Under current labor regulations last amended in 1996, sponsors of qualified retirement and health and welfare plans are required to transfer employee contributions withheld from wages as soon as those amounts can be reasonably segregated from the employer’s general assets, but not later than the 15th business day of the month following the end of the month in which the amounts would otherwise have been paid in cash. In compliance audits, U.S. Department of Labor (DOL) investigators have routinely imposed a requirement that plan sponsors (particularly larger companies) deposit these amounts into trust within three to seven business days.
As written, the 1996 amended regulation is based on facts and circumstances and places the burden on the employer to substantiate the time period for deposits as meeting the “as soon as practicable” requirement. While many plan sponsors audited by the DOL mistakenly believed that the 15th business day of the next month was a safe harbor, very few employers routinely using that deadline were able to demonstrate that amounts could not have been segregated and remitted at an earlier date.
New Safe Harbor
Effective January 14, 2010, the DOL published an amendment to the regulation providing a safe harbor period for “small employer plans” (those covering fewer than 100 participants) of seven business days. The safe harbor applies to both retirement plans and health and welfare plans and includes both employee plan contributions and repayments of participant loans. Large employers must still comply with the current rule (“as soon as practicable”). Small employers, however, may utilize this safe harbor by transferring employee contributions by the seventh business day following the payroll date, even though the amounts could have been reasonably segregated and remitted at an earlier date.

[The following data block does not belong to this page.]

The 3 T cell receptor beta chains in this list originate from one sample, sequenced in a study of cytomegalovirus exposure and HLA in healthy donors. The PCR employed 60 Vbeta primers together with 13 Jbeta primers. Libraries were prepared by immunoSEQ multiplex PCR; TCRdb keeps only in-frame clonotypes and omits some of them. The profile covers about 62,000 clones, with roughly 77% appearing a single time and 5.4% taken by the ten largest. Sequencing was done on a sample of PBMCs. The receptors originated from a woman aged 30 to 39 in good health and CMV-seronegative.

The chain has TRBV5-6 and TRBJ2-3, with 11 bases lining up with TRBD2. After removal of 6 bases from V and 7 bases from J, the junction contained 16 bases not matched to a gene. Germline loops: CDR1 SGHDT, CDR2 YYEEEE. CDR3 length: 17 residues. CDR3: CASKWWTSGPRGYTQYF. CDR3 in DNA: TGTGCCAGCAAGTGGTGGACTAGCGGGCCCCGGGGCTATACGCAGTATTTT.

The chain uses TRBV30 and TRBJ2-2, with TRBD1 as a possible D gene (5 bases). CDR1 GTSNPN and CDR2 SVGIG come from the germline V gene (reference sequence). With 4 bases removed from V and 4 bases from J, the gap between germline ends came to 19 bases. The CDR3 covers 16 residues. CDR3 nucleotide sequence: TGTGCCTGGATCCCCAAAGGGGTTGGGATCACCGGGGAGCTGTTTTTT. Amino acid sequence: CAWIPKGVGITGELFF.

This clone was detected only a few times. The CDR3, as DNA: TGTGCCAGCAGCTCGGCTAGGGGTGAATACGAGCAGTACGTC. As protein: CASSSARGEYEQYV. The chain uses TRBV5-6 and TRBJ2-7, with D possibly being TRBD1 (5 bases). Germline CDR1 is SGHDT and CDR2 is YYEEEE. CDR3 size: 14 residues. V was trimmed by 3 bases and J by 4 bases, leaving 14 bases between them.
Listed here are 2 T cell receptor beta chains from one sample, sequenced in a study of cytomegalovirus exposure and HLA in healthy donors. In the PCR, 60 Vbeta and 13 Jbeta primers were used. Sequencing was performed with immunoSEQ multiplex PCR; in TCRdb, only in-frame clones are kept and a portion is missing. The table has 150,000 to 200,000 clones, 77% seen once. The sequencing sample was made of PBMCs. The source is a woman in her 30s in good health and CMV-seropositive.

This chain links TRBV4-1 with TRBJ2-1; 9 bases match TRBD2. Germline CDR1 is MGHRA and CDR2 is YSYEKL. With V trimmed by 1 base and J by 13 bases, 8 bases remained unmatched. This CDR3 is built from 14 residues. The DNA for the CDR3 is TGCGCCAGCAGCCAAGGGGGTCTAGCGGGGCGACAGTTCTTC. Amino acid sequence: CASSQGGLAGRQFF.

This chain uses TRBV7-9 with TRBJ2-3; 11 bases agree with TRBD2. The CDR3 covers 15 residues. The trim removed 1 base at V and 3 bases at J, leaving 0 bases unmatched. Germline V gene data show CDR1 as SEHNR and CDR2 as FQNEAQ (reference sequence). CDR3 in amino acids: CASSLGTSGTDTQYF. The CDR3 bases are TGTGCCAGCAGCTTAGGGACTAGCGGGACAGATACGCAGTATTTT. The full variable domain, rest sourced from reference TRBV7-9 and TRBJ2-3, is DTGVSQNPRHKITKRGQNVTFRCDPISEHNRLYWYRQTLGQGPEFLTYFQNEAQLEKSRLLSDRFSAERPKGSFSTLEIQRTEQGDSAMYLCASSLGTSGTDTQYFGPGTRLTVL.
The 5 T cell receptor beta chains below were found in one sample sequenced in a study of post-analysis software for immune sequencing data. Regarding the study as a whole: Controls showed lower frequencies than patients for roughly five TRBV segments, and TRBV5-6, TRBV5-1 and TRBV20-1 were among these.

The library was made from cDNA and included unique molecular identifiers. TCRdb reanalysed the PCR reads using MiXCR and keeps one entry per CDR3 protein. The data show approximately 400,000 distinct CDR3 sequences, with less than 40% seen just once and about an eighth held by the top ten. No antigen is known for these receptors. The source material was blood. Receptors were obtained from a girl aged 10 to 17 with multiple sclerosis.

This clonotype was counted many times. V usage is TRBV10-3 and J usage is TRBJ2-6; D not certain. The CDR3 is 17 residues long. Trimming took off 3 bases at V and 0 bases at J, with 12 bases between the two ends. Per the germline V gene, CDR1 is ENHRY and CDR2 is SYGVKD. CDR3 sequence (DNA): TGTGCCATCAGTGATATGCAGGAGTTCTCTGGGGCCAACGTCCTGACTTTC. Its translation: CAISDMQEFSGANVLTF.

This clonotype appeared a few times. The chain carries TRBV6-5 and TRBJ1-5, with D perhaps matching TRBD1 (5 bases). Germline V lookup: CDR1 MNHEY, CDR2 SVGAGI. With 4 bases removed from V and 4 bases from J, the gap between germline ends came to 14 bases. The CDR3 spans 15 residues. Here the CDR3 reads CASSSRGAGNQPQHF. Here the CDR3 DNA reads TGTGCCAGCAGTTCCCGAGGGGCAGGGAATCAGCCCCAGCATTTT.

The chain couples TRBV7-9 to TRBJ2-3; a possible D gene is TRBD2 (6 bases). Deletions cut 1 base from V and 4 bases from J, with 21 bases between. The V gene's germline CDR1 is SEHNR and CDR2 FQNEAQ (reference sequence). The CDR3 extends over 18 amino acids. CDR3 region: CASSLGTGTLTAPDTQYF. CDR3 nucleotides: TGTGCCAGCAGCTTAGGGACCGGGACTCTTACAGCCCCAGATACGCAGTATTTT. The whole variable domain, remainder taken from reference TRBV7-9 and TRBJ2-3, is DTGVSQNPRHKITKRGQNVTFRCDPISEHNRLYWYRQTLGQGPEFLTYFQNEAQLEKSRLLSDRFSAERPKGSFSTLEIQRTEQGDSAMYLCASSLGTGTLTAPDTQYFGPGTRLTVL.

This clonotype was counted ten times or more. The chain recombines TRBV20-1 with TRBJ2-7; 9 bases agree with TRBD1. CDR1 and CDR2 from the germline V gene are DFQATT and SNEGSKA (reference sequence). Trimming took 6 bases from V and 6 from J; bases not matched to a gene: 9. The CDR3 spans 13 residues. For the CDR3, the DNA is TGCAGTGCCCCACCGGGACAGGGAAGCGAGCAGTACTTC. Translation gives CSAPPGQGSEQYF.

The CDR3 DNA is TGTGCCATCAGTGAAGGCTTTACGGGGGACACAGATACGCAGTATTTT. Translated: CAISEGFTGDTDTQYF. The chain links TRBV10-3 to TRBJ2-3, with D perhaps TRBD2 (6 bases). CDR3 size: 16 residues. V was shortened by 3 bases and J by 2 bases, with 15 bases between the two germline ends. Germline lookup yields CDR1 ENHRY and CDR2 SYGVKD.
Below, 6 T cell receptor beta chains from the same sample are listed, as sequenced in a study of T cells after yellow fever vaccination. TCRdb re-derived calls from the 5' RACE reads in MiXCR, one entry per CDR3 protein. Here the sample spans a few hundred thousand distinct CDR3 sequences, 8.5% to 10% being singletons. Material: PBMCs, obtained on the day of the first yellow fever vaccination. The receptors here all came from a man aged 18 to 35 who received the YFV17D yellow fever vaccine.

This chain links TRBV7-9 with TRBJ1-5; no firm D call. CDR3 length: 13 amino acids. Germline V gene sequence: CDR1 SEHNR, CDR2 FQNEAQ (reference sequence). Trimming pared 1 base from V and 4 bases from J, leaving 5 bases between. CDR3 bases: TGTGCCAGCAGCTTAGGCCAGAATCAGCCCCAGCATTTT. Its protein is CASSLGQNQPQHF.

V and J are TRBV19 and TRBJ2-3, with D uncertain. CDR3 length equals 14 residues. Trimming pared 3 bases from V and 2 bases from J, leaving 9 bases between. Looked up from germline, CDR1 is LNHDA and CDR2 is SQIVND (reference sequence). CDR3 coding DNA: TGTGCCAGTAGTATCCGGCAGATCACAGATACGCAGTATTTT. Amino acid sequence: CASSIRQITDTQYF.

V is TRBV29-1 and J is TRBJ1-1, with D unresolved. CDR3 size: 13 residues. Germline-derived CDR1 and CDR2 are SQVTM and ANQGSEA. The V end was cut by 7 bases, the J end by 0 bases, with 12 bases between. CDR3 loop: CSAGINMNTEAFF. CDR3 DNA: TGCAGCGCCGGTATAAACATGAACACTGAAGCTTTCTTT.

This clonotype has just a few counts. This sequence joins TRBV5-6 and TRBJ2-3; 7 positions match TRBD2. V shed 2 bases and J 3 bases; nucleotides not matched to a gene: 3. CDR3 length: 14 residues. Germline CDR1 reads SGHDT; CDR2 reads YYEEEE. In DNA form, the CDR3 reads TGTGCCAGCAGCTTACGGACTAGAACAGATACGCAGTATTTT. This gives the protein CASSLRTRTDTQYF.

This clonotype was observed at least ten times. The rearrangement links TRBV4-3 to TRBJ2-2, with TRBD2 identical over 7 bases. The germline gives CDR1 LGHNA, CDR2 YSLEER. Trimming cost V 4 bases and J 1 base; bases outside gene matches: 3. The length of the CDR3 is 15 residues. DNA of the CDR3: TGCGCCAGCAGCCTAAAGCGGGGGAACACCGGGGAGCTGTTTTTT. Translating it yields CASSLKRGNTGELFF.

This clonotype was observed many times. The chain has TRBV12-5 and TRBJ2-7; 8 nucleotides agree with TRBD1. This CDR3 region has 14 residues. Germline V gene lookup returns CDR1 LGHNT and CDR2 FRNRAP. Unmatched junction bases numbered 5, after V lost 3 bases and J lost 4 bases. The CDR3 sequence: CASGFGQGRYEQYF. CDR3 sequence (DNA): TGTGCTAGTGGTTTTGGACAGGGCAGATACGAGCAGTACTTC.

The safe harbor is optional, so if a small employer can still substantiate that segregation and payment to a custodian or an insurance carrier cannot be reasonably accomplished until a date later than the seventh business day following the payroll date, the current regulations standard may still be relied upon.
The consequence of violating the plan asset regulation is an assessment by the IRS (in the case of a retirement plan) and/or the DOL (in the case of a retirement or welfare plan) of a prohibited transaction penalty for a “use of plan assets.” Any delay in segregating assets from the employer’s general account is viewed by regulators as an unlawful borrowing by the employer from the plan. Correction of the prohibited transaction involves repaying the plan for the use of the monies and, in the case of a retirement plan, payment of an excise tax of 15% of the amount involved per year until the correction is made. Violations involving health and welfare plans are subject to ERISA penalties of 5% of the amount involved per year until correction (the IRS or DOL can also assess a penalty of 100% of the amount involved if not corrected on a timely basis). The Department of Labor may also impose a 20% fiduciary breach penalty if there is a ruling or settlement involving an alleged breach of fiduciary duties involving plan assets. Prohibited transaction and fiduciary penalties can be avoided by filing for relief under the DOL’s voluntary fiduciary correction program at: http://www.dol.gov/ebsa/newsroom/fs2006vfcp.html.